"I'm not going to build new coal plants in today’s environment.”
Coal producers made a big, fat, losing bet on overseas demand. Donald Trump can't do anything to change that.
Working as a lobbyist, he said, was how he chose to take care of his family.
90 companies accounted for 65 percent of worldwide carbon emissions between 1854 and 2013.
Recent bankruptcy filings reveal that coal companies are still funding climate science denier groups.
This year, two energy companies that have each received billions of dollars in subsidies and financial support from the federal government are going into bankruptcy.
A draft environment impact statement that came out a few weeks ago on a proposed 40-mile-long coal-car railroad spur in southeastern Montana is at once both enlightened and shockingly ill-informed.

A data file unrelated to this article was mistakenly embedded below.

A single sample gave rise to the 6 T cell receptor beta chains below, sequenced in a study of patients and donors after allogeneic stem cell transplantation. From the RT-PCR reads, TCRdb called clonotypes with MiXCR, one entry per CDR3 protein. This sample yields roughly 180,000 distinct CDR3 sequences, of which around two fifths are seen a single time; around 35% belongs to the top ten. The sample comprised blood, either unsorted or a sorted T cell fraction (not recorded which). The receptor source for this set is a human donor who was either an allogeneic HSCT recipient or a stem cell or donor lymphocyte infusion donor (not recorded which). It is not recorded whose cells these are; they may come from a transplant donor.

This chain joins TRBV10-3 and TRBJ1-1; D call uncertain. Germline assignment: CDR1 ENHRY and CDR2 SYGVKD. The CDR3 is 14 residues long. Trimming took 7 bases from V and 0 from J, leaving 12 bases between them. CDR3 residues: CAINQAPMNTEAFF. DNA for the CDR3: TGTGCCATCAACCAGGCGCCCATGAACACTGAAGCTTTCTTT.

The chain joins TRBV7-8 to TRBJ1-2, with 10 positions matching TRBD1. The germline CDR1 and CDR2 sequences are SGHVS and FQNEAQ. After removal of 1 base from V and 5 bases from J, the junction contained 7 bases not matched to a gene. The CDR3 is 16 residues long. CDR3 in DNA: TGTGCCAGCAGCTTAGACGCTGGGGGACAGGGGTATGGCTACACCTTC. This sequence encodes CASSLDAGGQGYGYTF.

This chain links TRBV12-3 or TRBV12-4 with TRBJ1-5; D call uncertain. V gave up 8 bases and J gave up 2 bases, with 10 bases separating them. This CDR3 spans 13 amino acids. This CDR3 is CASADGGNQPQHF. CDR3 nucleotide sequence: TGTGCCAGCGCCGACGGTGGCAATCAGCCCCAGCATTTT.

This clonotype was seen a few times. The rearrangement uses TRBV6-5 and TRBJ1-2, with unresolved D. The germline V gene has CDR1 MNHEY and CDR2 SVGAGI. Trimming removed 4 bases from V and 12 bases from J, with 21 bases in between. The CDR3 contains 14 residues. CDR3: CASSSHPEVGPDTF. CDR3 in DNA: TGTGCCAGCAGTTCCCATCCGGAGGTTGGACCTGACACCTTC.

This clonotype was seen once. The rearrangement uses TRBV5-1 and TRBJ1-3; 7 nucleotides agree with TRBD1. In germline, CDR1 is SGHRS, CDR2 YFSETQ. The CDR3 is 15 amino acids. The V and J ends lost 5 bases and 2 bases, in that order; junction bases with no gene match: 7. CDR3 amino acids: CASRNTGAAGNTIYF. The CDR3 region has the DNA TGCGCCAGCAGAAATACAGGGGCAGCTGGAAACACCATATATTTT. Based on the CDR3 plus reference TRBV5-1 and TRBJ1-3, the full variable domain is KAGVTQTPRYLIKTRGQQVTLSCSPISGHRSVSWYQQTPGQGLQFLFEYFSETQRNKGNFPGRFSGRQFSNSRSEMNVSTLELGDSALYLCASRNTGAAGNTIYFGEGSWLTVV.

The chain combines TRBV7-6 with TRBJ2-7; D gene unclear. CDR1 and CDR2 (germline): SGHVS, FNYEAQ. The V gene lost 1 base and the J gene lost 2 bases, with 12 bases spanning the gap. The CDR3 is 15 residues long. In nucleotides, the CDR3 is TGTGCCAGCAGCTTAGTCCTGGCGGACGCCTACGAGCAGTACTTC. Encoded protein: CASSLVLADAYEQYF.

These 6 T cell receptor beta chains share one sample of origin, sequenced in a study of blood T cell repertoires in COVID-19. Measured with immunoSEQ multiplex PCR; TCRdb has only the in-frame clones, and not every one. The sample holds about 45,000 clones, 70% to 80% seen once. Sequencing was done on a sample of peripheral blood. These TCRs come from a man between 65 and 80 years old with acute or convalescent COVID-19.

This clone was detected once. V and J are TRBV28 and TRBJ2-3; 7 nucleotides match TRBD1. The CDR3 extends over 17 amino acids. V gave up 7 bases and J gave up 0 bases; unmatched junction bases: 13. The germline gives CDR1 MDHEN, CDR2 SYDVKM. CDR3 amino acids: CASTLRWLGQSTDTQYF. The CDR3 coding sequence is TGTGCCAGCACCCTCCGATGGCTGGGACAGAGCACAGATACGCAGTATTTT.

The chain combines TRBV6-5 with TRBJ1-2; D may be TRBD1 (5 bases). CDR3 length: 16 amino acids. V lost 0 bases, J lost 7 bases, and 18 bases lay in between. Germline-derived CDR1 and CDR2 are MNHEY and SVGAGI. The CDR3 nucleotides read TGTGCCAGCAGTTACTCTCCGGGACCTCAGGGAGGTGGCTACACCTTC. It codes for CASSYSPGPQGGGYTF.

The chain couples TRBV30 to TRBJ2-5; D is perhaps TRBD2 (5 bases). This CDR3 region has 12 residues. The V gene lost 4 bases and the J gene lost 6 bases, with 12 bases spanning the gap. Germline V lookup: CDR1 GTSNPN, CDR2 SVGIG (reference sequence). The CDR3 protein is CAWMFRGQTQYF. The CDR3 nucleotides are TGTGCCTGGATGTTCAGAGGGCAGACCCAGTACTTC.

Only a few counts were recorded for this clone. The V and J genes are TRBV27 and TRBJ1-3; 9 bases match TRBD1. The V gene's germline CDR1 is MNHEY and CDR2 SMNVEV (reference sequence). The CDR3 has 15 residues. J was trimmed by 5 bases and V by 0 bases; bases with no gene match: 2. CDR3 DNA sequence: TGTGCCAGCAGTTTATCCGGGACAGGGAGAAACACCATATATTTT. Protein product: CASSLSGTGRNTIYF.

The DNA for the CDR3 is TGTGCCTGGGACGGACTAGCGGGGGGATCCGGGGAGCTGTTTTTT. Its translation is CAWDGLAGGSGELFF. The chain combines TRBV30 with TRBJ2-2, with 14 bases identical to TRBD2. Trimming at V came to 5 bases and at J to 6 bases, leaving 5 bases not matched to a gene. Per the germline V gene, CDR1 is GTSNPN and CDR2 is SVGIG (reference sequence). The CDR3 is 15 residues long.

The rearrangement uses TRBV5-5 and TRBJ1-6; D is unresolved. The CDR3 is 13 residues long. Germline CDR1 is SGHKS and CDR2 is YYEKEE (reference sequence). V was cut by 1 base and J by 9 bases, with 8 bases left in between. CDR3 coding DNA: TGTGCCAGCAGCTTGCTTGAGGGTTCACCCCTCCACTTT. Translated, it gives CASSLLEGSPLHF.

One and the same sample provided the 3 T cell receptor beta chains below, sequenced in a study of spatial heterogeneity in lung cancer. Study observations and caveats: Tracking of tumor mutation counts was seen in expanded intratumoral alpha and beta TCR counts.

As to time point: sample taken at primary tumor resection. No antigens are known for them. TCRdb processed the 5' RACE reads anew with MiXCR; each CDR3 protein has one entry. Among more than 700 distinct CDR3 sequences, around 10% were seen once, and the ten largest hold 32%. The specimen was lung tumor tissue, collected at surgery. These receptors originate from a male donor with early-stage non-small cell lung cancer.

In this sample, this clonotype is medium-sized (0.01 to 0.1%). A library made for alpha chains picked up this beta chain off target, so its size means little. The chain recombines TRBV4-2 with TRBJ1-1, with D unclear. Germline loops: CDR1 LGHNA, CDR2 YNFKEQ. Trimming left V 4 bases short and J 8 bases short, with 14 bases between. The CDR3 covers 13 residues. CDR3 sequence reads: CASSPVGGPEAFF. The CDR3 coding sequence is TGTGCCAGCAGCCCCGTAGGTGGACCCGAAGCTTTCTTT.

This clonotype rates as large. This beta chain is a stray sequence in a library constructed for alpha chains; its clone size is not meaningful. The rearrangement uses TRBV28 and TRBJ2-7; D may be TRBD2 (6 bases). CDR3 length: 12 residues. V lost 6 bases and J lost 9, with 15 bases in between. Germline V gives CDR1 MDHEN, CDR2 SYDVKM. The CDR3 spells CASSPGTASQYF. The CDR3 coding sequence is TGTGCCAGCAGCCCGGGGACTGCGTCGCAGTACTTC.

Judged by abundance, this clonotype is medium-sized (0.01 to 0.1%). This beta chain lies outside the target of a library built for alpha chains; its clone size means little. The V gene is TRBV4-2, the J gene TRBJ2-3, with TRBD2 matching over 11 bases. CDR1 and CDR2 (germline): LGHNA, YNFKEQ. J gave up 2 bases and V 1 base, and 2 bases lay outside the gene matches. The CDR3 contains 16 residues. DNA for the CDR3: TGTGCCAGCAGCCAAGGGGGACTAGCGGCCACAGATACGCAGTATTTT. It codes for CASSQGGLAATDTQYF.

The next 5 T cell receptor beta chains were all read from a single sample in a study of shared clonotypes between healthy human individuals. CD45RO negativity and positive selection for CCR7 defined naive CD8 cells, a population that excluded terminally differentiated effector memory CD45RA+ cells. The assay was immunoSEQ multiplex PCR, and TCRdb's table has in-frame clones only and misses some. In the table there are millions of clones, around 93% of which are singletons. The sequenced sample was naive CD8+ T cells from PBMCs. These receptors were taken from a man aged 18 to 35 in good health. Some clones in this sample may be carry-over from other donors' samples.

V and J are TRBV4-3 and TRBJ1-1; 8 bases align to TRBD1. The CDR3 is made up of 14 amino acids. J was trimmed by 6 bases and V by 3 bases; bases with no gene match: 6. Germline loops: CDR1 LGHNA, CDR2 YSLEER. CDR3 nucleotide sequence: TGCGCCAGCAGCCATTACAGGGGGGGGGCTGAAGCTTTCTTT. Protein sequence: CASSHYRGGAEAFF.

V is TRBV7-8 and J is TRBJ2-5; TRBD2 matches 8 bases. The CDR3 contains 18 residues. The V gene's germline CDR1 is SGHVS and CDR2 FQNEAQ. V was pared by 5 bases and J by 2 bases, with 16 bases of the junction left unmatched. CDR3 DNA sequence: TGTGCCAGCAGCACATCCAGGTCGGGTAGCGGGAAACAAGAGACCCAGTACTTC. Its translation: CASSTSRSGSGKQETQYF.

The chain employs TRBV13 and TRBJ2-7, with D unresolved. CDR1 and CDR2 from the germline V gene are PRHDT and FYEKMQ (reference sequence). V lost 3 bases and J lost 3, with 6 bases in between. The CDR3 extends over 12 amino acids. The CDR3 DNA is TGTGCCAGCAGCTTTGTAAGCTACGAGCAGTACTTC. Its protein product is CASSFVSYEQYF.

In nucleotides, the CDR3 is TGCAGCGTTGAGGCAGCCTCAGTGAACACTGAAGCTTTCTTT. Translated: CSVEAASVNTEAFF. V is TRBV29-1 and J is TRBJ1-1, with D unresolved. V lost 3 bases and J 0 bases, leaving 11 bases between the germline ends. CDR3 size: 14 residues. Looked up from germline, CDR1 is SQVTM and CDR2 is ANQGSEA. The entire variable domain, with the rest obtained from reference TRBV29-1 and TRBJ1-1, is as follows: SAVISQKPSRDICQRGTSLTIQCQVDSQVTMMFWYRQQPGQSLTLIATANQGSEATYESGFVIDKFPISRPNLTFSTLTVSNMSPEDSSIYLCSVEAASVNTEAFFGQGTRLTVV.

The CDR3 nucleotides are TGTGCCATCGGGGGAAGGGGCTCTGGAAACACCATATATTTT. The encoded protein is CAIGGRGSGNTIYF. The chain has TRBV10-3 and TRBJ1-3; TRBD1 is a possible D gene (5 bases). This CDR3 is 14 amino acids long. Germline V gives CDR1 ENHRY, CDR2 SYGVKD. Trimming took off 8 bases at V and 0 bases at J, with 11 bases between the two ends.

The crazy idea that a corporation should be able to force its pipeline, railroad, or other infrastructure for private profit onto an unwilling landowner when no meaningful public good will result is just that: crazy talk. Property rights should mean something.
The Labor Department has filed an application to the Federal Mine Safety and Health Review Commission to have Coots put back
Stephens sets down her chai. "Appalachia Is a very stereotyped place," she says, her tone turning serious. In the meantime
Just last week two coal-fired power plants in Southwestern Pennsylvania -- Mitchell and Hatfield's Ferry -- announced they would shut down by Oct. 9 rather than face expensive work to bring them up to safety standards.
When a kid snatches an old lady's purse, it's punished as a crime. But when a corporation manipulates bankruptcy law to deny thousands of retired coal miners benefits they labored their entire lives to earn, it's endorsed by federal court.
The United Mine Workers of America says the spin-off was designed to fail, and intended to enable Patriot to dodge retiree